Ever since their debut, many have been infatuated with Mamamoo. They’ve got killer vocals, killer songs, killer stage presence, killer dance moves, and, once again, killer vocals. Everything these four ladies do is magic, oozing with charisma and feminine confidence in a world of hip-hop and aegyo, and “Um Oh Ah Yeh” is no exception.
Over the last year and a half, there has only been one semi-complaint about Mamamoo’s output in my mind: there’s a bit too much retro here. As amazing and unique as the jazz/Motown throwbacks of “Mr. Ambiguous”, “Piano Man” and “Ahh Oop!” are, I wanted to see them spread their musical wings and change it up. As of “Um Oh Ah Yeh”, consider that challenge completed.[youtube https://www.youtube.com/watch?v=pFuJAIMQjHk]
“Um Oh Ah Yeh” is still a genre throwback, but it’s to a far more recent time: the late 90s. It’s very bubblegum-ish in sound, but there’s still enough R&B influence to keep their sound present and recognizable. Instrumentally, it’s like the crisp cleanness and pep of the Spice Girls and the rich vocal layering and sass of Destiny’s Child had a baby. The major riff of the song is a keyboard– another 90s relic– and one that is so lovely, mirroring the vocals before breaking off to serve as punctuation for Mamamoo’s confident wooing.
The MV serves to highlight the message of “Um Oh Ah Yeh”, namely that if you want something — or someone — go for it. Moonbyul, Whee-in and Hwasa are all in drag, while Solar tries in vain to attract the attention of the pretty boy, played by Moonbyul, while fending off nerdy Whee-in and Hwasa the greaser. Everything Solar does is a definitive action, which is a glorious change of pace from most MVs, where girls sit and wait to be noticed. She flirts, and gets very physical while she’s doing it. Solar doesn’t wait for the jerk harassing her to stop, she makes him stop rather than suffering anymore. It’s hard to remember another MV where the female leads were just as active participants in the action as any men.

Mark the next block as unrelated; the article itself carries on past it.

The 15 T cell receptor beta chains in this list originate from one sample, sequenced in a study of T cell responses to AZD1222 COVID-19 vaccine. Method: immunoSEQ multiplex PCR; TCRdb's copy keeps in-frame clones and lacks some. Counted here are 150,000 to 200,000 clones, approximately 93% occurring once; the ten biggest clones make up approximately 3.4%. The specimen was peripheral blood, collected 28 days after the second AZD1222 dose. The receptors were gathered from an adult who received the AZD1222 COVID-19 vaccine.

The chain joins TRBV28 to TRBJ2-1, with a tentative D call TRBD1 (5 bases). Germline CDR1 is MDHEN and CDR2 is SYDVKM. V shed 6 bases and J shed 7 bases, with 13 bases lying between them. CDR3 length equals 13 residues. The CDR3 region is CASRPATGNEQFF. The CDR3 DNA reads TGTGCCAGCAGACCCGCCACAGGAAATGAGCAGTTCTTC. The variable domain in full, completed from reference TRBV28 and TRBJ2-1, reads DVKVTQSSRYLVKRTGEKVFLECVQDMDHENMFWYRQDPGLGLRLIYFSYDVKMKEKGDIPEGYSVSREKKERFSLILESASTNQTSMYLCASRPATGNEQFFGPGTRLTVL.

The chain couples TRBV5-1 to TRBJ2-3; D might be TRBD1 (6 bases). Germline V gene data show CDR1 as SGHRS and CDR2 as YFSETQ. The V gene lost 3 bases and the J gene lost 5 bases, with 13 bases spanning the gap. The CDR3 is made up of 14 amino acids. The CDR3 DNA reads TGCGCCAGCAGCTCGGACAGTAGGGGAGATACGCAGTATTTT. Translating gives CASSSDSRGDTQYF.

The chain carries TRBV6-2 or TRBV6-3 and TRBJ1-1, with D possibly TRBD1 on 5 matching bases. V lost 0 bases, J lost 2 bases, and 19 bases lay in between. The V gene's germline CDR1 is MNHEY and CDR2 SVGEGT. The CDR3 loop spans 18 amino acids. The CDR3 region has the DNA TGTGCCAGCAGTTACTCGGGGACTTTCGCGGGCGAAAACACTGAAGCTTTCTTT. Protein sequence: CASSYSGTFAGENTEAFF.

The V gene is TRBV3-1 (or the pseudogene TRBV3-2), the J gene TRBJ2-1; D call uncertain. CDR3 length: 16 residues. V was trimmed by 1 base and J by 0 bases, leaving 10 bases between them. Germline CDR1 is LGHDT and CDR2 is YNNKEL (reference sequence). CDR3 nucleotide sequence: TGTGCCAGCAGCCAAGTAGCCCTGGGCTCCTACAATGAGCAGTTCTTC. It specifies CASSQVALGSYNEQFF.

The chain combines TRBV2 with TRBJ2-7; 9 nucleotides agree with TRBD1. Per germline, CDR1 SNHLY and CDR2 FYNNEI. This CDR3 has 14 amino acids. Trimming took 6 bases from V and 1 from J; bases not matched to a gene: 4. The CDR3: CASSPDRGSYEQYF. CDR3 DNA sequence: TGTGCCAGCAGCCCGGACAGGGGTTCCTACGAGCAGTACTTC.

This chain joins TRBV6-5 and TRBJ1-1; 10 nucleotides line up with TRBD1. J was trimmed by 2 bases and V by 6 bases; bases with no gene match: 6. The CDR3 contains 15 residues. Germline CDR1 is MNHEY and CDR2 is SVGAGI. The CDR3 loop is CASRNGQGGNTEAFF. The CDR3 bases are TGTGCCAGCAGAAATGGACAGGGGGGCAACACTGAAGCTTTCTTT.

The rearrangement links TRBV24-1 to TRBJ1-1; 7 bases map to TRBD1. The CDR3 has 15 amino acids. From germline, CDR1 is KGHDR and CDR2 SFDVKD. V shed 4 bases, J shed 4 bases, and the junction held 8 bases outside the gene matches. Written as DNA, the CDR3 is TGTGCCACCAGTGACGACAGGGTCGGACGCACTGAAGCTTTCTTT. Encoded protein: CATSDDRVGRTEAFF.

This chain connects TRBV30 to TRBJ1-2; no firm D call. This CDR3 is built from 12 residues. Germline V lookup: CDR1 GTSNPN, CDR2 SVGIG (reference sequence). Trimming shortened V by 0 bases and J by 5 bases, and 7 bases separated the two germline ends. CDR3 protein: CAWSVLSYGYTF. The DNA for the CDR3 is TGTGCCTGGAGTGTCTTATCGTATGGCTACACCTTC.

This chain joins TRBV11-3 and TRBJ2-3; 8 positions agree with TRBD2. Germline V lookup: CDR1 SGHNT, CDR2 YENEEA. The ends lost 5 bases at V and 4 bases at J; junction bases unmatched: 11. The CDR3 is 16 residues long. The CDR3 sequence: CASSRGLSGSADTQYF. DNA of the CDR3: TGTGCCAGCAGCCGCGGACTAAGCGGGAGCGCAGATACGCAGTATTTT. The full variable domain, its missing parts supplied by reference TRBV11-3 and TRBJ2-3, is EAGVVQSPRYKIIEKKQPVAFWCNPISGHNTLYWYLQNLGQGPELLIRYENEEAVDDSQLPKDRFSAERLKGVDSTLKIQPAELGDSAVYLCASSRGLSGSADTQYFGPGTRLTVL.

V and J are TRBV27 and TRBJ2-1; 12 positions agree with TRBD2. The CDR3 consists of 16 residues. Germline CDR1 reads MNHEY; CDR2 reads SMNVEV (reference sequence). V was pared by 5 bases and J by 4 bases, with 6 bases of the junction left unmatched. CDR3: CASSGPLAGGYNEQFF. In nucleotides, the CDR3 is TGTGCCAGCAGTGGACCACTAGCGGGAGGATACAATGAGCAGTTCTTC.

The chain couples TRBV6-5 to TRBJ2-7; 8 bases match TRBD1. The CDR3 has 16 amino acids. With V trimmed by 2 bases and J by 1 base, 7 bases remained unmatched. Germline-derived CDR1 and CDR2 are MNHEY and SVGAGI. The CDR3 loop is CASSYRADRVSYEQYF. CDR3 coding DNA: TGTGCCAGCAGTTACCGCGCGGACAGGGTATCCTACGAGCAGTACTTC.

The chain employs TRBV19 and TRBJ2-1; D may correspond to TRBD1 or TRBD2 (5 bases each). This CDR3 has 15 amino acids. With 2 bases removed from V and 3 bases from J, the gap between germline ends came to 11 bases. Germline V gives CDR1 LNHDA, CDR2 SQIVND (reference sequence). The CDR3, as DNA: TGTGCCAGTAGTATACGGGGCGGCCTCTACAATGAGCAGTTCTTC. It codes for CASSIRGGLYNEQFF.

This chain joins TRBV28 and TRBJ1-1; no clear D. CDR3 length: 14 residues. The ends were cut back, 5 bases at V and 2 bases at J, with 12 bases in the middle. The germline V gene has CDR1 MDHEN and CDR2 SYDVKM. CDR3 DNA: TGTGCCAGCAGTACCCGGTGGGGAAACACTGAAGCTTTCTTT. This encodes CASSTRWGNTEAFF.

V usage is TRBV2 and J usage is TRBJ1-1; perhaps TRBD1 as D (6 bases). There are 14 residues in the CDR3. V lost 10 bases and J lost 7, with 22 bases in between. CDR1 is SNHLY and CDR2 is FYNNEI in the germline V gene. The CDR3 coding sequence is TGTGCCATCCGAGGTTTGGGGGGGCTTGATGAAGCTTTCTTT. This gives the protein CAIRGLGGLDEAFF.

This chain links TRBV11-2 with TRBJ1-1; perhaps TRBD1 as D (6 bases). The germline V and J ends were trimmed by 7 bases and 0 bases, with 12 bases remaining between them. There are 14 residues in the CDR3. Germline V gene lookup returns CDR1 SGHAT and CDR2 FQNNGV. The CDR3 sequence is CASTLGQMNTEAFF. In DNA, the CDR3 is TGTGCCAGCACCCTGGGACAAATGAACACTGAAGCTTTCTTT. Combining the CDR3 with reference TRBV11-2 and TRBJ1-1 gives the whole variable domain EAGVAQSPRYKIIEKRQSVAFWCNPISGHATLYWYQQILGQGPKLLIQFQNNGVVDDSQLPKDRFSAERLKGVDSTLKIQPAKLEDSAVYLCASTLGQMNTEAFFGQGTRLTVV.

The comedy of the MV is also quite strong but it missed the mark in some big places. The comedy bits are mostly based around Solar getting stuck as the only sane woman in a world of crazy guys, but even she has limits. The incompetent doctor, the drugging of a particularly rude patron, the reveal that the pretty boy is actually a handsome girl, these all work great.
But Hwasa’s pawing of Solar and Solar’s perving on Moonbyul leave a bad taste in my mouth, because sexual assault is never funny. It doesn’t matter how much wish fulfillment I get out of seeing Solar brain a handsy guy with a tray. Seeing her pinned underneath a guy who is trying to touch her and won’t take no for an answer makes me very uncomfortable, as does touching someone who is unconscious and unable to consent. It doesn’t ruin the whole MV, but it does make me want to mail WA Entertainment a brochure on the concept of “yes means yes”.
The dance interludes are that rare thing, dance shots that are just as enjoyable as the rest of the MV. They allow Mamamoo as a whole to exude the energy that the plot doesn’t allow for, making them just as engaging. I’m not sure what a very brightly painted bathroom and a dingly salon have to do with going after a guy with confidence, but I don’t care. The styling is top-notch, with both the bright retro look Mamamoo has been known for, and the 90s throwback styles for “Um Oh Ah Yeh”. Seriously, I have not seen that much denim in one place since 1999.
The MV for “Um Oh Ah Yeh” fails to deliver on the wonders of “Ahh Oop!” and “Piano Man”, but the song itself is a smashing hit.
(Images via WA Entertainment, YouTube)